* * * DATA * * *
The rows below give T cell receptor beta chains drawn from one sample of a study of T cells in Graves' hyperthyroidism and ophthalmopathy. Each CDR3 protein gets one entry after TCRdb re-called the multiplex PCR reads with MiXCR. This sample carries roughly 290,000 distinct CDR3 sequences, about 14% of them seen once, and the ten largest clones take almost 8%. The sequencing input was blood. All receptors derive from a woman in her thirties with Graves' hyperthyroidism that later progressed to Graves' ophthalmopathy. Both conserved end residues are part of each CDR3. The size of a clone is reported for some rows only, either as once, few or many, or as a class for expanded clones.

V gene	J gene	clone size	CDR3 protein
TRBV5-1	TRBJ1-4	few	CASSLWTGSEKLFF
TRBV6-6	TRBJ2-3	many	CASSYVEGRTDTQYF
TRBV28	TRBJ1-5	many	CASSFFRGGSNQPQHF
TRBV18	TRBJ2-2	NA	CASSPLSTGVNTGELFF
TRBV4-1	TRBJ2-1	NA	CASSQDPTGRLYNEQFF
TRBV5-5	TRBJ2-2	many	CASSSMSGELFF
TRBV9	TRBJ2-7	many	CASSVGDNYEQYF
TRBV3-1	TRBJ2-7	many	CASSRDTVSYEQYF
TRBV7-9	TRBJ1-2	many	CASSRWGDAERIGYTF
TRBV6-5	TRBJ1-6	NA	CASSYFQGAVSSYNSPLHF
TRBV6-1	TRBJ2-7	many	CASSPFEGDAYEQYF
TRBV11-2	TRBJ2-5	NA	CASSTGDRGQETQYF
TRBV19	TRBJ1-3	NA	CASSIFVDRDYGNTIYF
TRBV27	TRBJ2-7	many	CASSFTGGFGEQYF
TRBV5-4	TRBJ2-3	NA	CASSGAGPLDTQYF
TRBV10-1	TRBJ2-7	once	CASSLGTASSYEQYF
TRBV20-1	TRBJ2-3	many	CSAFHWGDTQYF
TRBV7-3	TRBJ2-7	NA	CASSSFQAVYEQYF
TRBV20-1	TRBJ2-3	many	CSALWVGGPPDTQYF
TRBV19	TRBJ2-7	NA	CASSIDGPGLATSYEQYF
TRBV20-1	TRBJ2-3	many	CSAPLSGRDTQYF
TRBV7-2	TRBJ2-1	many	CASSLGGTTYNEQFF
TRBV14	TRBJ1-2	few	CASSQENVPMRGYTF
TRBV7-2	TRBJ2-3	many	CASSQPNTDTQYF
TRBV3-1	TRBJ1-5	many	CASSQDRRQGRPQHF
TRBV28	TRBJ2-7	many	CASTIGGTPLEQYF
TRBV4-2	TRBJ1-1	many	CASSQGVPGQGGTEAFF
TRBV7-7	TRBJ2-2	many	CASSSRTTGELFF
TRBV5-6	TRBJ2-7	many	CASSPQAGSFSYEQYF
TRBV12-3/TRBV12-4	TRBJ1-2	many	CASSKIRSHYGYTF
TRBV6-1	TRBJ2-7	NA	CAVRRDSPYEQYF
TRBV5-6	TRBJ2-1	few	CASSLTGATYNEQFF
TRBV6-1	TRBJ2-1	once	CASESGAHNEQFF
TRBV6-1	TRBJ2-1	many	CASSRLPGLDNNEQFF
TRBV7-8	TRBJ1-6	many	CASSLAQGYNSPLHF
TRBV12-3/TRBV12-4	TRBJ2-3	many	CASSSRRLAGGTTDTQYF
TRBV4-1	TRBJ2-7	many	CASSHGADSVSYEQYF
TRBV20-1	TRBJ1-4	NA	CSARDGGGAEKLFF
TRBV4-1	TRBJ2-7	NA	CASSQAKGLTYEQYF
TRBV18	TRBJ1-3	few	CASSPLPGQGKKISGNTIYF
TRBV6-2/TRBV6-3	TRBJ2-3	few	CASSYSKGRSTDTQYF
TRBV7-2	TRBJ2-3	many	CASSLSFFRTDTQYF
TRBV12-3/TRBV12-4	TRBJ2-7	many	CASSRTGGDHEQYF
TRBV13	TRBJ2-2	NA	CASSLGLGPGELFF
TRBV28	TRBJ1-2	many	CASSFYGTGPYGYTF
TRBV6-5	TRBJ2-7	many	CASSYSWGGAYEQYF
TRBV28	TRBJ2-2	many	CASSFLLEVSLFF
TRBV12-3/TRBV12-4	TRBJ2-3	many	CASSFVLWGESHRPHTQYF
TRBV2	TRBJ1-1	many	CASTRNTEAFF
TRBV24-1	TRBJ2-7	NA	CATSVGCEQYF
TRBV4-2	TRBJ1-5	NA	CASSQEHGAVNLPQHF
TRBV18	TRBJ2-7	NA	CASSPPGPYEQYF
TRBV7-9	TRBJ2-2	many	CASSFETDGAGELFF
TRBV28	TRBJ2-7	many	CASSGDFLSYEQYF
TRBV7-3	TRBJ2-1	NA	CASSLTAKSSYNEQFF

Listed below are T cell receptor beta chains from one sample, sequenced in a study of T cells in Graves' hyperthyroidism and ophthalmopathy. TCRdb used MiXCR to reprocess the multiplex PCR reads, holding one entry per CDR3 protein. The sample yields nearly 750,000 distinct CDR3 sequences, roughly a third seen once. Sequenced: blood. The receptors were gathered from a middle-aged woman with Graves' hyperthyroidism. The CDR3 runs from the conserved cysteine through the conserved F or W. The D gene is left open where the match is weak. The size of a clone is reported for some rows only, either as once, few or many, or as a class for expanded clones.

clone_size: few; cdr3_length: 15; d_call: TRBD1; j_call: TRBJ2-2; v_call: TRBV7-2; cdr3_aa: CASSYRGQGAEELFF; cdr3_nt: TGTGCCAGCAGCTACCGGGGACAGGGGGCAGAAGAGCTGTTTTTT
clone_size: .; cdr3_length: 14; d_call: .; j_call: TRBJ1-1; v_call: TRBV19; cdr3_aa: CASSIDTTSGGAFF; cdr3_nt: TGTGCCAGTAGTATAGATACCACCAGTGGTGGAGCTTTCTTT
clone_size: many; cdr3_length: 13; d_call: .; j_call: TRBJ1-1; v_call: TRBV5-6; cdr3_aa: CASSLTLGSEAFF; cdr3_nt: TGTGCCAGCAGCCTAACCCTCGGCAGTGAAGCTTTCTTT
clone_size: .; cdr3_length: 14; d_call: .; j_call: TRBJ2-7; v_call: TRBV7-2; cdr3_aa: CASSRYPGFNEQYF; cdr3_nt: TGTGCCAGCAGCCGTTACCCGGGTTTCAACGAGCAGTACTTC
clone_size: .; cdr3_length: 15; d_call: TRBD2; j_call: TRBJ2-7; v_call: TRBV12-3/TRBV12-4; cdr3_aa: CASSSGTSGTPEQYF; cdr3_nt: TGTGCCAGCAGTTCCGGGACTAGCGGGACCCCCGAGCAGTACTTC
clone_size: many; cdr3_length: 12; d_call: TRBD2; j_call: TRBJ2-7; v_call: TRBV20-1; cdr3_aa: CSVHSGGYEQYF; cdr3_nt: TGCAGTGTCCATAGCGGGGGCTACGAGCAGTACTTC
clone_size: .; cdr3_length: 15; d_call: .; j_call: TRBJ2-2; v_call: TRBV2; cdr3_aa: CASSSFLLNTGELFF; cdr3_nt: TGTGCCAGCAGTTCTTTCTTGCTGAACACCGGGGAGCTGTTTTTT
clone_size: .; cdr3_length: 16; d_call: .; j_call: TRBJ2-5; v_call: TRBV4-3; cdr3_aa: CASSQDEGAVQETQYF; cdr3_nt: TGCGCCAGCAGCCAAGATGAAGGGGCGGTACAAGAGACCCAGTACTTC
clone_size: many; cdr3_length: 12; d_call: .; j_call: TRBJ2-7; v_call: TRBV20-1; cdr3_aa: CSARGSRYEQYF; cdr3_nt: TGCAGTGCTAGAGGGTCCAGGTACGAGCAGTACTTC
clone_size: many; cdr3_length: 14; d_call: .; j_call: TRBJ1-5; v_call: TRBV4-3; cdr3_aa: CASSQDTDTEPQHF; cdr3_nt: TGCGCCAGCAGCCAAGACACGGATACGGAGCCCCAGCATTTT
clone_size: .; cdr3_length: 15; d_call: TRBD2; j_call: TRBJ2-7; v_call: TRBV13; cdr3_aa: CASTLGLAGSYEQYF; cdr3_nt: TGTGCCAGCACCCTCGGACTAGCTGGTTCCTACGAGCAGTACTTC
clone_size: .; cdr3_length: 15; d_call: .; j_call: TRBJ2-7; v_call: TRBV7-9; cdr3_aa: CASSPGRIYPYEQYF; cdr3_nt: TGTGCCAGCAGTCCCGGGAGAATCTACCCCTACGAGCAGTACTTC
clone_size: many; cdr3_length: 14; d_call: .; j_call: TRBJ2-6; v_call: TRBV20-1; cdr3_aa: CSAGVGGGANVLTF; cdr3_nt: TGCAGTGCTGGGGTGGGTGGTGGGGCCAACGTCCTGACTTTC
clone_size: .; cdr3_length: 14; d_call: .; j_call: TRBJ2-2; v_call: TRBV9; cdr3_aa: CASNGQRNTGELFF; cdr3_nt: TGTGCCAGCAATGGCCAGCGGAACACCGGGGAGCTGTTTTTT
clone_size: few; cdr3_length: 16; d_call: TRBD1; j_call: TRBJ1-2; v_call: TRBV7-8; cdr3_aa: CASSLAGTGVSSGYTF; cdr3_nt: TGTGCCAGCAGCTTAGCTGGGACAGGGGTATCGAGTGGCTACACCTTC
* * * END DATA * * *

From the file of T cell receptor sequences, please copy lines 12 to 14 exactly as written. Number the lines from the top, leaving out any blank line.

TRBV6-5	TRBJ1-6	NA	CASSYFQGAVSSYNSPLHF
TRBV6-1	TRBJ2-7	many	CASSPFEGDAYEQYF
TRBV11-2	TRBJ2-5	NA	CASSTGDRGQETQYF